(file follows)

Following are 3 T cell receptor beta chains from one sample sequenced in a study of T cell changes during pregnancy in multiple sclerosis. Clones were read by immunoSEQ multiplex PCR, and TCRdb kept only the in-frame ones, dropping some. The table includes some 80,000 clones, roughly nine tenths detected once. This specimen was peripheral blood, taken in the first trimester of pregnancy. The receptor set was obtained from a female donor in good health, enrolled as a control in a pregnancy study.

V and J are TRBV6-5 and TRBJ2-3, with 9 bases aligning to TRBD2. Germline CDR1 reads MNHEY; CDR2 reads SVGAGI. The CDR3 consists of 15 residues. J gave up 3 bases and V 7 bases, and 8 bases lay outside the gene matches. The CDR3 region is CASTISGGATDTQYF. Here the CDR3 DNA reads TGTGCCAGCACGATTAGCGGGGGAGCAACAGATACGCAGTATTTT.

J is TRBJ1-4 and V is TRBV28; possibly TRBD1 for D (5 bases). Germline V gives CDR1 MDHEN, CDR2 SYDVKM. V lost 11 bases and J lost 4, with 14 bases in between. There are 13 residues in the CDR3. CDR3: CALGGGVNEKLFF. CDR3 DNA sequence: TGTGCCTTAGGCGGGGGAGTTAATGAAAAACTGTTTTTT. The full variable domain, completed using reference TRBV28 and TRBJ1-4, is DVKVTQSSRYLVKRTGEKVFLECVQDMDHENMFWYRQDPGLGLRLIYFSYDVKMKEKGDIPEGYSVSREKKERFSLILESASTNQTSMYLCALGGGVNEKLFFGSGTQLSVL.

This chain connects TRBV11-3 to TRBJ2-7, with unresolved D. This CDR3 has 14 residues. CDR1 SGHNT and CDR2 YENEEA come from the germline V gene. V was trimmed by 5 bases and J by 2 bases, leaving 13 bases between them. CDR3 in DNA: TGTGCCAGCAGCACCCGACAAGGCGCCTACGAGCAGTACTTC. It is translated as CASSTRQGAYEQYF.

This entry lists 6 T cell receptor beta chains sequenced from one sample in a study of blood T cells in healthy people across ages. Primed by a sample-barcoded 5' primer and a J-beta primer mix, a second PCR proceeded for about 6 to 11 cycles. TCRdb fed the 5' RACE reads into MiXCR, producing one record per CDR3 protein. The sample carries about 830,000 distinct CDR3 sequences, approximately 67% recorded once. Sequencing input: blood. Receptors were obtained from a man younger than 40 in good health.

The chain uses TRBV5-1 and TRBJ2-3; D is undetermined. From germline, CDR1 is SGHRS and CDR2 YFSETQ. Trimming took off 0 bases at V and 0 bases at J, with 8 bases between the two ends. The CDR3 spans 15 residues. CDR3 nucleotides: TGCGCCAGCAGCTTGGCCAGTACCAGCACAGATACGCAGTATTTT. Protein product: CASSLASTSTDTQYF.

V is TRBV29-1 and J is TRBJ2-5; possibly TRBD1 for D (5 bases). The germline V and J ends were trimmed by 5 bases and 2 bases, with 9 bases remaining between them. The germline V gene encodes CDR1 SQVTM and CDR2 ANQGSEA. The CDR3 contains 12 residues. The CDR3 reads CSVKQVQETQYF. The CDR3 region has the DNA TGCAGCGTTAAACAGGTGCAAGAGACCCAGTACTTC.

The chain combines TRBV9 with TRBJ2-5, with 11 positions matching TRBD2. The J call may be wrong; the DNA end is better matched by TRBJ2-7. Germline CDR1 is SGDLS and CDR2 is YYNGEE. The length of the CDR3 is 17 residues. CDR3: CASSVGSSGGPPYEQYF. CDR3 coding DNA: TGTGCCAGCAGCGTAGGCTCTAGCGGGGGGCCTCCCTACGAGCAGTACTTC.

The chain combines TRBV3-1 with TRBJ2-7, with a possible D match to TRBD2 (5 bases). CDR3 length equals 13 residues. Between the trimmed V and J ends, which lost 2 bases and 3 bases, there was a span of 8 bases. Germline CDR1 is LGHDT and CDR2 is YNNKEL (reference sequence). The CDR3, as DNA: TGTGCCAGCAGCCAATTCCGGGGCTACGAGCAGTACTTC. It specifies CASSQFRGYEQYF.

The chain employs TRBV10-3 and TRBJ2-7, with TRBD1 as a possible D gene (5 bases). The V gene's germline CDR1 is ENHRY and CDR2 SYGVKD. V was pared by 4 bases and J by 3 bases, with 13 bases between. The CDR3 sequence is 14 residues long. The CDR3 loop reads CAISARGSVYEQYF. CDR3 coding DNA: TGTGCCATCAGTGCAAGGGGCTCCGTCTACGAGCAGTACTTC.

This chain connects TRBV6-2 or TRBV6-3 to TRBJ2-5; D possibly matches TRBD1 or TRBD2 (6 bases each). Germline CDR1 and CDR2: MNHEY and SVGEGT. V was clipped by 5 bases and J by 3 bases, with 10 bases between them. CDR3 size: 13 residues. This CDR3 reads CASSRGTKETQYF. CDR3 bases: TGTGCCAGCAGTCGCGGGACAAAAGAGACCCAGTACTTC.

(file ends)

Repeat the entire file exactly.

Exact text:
Following are 3 T cell receptor beta chains from one sample sequenced in a study of T cell changes during pregnancy in multiple sclerosis. Clones were read by immunoSEQ multiplex PCR, and TCRdb kept only the in-frame ones, dropping some. The table includes some 80,000 clones, roughly nine tenths detected once. This specimen was peripheral blood, taken in the first trimester of pregnancy. The receptor set was obtained from a female donor in good health, enrolled as a control in a pregnancy study.

V and J are TRBV6-5 and TRBJ2-3, with 9 bases aligning to TRBD2. Germline CDR1 reads MNHEY; CDR2 reads SVGAGI. The CDR3 consists of 15 residues. J gave up 3 bases and V 7 bases, and 8 bases lay outside the gene matches. The CDR3 region is CASTISGGATDTQYF. Here the CDR3 DNA reads TGTGCCAGCACGATTAGCGGGGGAGCAACAGATACGCAGTATTTT.

J is TRBJ1-4 and V is TRBV28; possibly TRBD1 for D (5 bases). Germline V gives CDR1 MDHEN, CDR2 SYDVKM. V lost 11 bases and J lost 4, with 14 bases in between. There are 13 residues in the CDR3. CDR3: CALGGGVNEKLFF. CDR3 DNA sequence: TGTGCCTTAGGCGGGGGAGTTAATGAAAAACTGTTTTTT. The full variable domain, completed using reference TRBV28 and TRBJ1-4, is DVKVTQSSRYLVKRTGEKVFLECVQDMDHENMFWYRQDPGLGLRLIYFSYDVKMKEKGDIPEGYSVSREKKERFSLILESASTNQTSMYLCALGGGVNEKLFFGSGTQLSVL.

This chain connects TRBV11-3 to TRBJ2-7, with unresolved D. This CDR3 has 14 residues. CDR1 SGHNT and CDR2 YENEEA come from the germline V gene. V was trimmed by 5 bases and J by 2 bases, leaving 13 bases between them. CDR3 in DNA: TGTGCCAGCAGCACCCGACAAGGCGCCTACGAGCAGTACTTC. It is translated as CASSTRQGAYEQYF.

This entry lists 6 T cell receptor beta chains sequenced from one sample in a study of blood T cells in healthy people across ages. Primed by a sample-barcoded 5' primer and a J-beta primer mix, a second PCR proceeded for about 6 to 11 cycles. TCRdb fed the 5' RACE reads into MiXCR, producing one record per CDR3 protein. The sample carries about 830,000 distinct CDR3 sequences, approximately 67% recorded once. Sequencing input: blood. Receptors were obtained from a man younger than 40 in good health.

The chain uses TRBV5-1 and TRBJ2-3; D is undetermined. From germline, CDR1 is SGHRS and CDR2 YFSETQ. Trimming took off 0 bases at V and 0 bases at J, with 8 bases between the two ends. The CDR3 spans 15 residues. CDR3 nucleotides: TGCGCCAGCAGCTTGGCCAGTACCAGCACAGATACGCAGTATTTT. Protein product: CASSLASTSTDTQYF.

V is TRBV29-1 and J is TRBJ2-5; possibly TRBD1 for D (5 bases). The germline V and J ends were trimmed by 5 bases and 2 bases, with 9 bases remaining between them. The germline V gene encodes CDR1 SQVTM and CDR2 ANQGSEA. The CDR3 contains 12 residues. The CDR3 reads CSVKQVQETQYF. The CDR3 region has the DNA TGCAGCGTTAAACAGGTGCAAGAGACCCAGTACTTC.

The chain combines TRBV9 with TRBJ2-5, with 11 positions matching TRBD2. The J call may be wrong; the DNA end is better matched by TRBJ2-7. Germline CDR1 is SGDLS and CDR2 is YYNGEE. The length of the CDR3 is 17 residues. CDR3: CASSVGSSGGPPYEQYF. CDR3 coding DNA: TGTGCCAGCAGCGTAGGCTCTAGCGGGGGGCCTCCCTACGAGCAGTACTTC.

The chain combines TRBV3-1 with TRBJ2-7, with a possible D match to TRBD2 (5 bases). CDR3 length equals 13 residues. Between the trimmed V and J ends, which lost 2 bases and 3 bases, there was a span of 8 bases. Germline CDR1 is LGHDT and CDR2 is YNNKEL (reference sequence). The CDR3, as DNA: TGTGCCAGCAGCCAATTCCGGGGCTACGAGCAGTACTTC. It specifies CASSQFRGYEQYF.

The chain employs TRBV10-3 and TRBJ2-7, with TRBD1 as a possible D gene (5 bases). The V gene's germline CDR1 is ENHRY and CDR2 SYGVKD. V was pared by 4 bases and J by 3 bases, with 13 bases between. The CDR3 sequence is 14 residues long. The CDR3 loop reads CAISARGSVYEQYF. CDR3 coding DNA: TGTGCCATCAGTGCAAGGGGCTCCGTCTACGAGCAGTACTTC.

This chain connects TRBV6-2 or TRBV6-3 to TRBJ2-5; D possibly matches TRBD1 or TRBD2 (6 bases each). Germline CDR1 and CDR2: MNHEY and SVGEGT. V was clipped by 5 bases and J by 3 bases, with 10 bases between them. CDR3 size: 13 residues. This CDR3 reads CASSRGTKETQYF. CDR3 bases: TGTGCCAGCAGTCGCGGGACAAAAGAGACCCAGTACTTC.